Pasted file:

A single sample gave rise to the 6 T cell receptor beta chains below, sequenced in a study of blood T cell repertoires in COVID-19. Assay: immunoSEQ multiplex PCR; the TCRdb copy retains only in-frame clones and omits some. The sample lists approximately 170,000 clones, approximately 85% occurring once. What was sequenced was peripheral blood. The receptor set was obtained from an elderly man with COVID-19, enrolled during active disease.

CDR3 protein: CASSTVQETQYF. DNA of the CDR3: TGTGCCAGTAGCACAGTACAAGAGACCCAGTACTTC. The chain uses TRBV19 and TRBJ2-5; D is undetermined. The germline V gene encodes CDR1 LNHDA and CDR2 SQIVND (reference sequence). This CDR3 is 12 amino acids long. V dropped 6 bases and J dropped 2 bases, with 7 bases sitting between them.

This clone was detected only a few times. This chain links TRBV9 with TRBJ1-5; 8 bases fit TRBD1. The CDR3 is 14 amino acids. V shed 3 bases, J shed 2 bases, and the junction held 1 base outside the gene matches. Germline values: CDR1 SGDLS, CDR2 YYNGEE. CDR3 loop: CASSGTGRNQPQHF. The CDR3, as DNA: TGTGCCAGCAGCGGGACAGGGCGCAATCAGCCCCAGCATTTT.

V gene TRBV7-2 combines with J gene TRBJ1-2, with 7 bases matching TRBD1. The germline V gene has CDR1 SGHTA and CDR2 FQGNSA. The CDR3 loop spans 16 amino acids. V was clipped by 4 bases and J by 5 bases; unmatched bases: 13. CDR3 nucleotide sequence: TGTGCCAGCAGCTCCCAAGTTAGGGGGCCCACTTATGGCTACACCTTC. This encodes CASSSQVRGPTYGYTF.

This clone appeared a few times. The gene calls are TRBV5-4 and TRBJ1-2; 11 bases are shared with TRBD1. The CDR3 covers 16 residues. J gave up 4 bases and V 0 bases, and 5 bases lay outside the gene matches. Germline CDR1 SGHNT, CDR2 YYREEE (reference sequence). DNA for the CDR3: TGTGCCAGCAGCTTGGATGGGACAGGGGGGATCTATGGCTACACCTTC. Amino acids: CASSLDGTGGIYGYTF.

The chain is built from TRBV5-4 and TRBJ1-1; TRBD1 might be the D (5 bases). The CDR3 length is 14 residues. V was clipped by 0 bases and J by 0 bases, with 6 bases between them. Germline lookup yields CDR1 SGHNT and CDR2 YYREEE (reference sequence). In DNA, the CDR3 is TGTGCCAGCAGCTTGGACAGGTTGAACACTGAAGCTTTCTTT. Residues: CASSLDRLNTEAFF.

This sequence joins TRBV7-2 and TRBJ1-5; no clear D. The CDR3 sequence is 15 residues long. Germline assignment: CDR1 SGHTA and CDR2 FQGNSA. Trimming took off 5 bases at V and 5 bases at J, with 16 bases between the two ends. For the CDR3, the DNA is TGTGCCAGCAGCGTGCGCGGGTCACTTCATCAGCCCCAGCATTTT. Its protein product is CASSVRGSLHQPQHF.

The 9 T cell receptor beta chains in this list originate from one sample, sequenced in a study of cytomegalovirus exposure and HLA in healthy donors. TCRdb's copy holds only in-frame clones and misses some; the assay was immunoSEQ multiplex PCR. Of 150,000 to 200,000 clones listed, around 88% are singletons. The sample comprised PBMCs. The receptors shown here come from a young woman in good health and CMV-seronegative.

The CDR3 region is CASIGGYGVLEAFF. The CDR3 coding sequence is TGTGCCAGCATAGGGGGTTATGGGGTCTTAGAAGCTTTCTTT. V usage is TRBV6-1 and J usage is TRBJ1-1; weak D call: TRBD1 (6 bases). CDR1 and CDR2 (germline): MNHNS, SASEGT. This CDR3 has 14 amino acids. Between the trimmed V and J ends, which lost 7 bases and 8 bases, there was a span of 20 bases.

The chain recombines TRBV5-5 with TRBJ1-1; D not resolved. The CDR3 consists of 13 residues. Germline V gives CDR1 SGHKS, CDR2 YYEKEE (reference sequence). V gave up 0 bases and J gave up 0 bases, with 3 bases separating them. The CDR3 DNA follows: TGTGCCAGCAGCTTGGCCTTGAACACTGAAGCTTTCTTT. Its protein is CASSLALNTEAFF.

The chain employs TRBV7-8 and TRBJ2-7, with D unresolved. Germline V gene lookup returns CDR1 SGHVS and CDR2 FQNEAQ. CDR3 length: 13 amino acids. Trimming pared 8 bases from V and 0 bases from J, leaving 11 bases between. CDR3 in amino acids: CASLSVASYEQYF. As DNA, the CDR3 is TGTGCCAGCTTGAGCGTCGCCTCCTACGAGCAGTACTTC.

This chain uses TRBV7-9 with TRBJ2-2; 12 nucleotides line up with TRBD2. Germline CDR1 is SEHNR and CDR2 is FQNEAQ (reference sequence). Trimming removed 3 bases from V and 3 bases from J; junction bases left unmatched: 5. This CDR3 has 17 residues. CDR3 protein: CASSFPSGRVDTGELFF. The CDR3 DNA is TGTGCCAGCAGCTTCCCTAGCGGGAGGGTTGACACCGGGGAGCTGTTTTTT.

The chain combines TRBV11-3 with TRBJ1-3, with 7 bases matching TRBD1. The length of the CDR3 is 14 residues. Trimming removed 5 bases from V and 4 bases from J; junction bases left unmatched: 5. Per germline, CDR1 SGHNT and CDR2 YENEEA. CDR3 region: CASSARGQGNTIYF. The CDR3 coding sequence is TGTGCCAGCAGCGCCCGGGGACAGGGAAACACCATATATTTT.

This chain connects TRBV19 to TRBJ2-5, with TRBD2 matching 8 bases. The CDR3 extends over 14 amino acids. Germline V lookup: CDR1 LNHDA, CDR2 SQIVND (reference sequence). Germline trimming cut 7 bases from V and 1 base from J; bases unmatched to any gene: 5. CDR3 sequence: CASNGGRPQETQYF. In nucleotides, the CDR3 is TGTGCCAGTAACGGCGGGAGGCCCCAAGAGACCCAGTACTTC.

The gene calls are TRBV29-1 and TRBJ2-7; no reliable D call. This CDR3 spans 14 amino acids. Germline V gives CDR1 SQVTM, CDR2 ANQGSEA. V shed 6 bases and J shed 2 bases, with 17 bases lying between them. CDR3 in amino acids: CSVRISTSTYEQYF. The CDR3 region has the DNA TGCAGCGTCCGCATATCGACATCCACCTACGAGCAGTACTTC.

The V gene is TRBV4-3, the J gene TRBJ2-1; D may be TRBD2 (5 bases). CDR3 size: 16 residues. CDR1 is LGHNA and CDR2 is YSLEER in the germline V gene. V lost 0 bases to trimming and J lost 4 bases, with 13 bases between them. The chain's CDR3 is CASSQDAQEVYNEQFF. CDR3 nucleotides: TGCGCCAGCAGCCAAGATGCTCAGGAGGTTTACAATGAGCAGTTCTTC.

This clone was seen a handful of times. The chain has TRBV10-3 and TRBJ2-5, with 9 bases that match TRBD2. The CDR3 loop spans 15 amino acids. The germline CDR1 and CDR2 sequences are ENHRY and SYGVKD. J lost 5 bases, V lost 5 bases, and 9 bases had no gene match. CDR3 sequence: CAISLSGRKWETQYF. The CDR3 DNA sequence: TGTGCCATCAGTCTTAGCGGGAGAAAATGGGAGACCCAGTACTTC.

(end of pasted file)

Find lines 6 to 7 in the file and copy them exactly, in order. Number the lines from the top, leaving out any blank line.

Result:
The chain is built from TRBV5-4 and TRBJ1-1; TRBD1 might be the D (5 bases). The CDR3 length is 14 residues. V was clipped by 0 bases and J by 0 bases, with 6 bases between them. Germline lookup yields CDR1 SGHNT and CDR2 YYREEE (reference sequence). In DNA, the CDR3 is TGTGCCAGCAGCTTGGACAGGTTGAACACTGAAGCTTTCTTT. Residues: CASSLDRLNTEAFF.

This sequence joins TRBV7-2 and TRBJ1-5; no clear D. The CDR3 sequence is 15 residues long. Germline assignment: CDR1 SGHTA and CDR2 FQGNSA. Trimming took off 5 bases at V and 5 bases at J, with 16 bases between the two ends. For the CDR3, the DNA is TGTGCCAGCAGCGTGCGCGGGTCACTTCATCAGCCCCAGCATTTT. Its protein product is CASSVRGSLHQPQHF.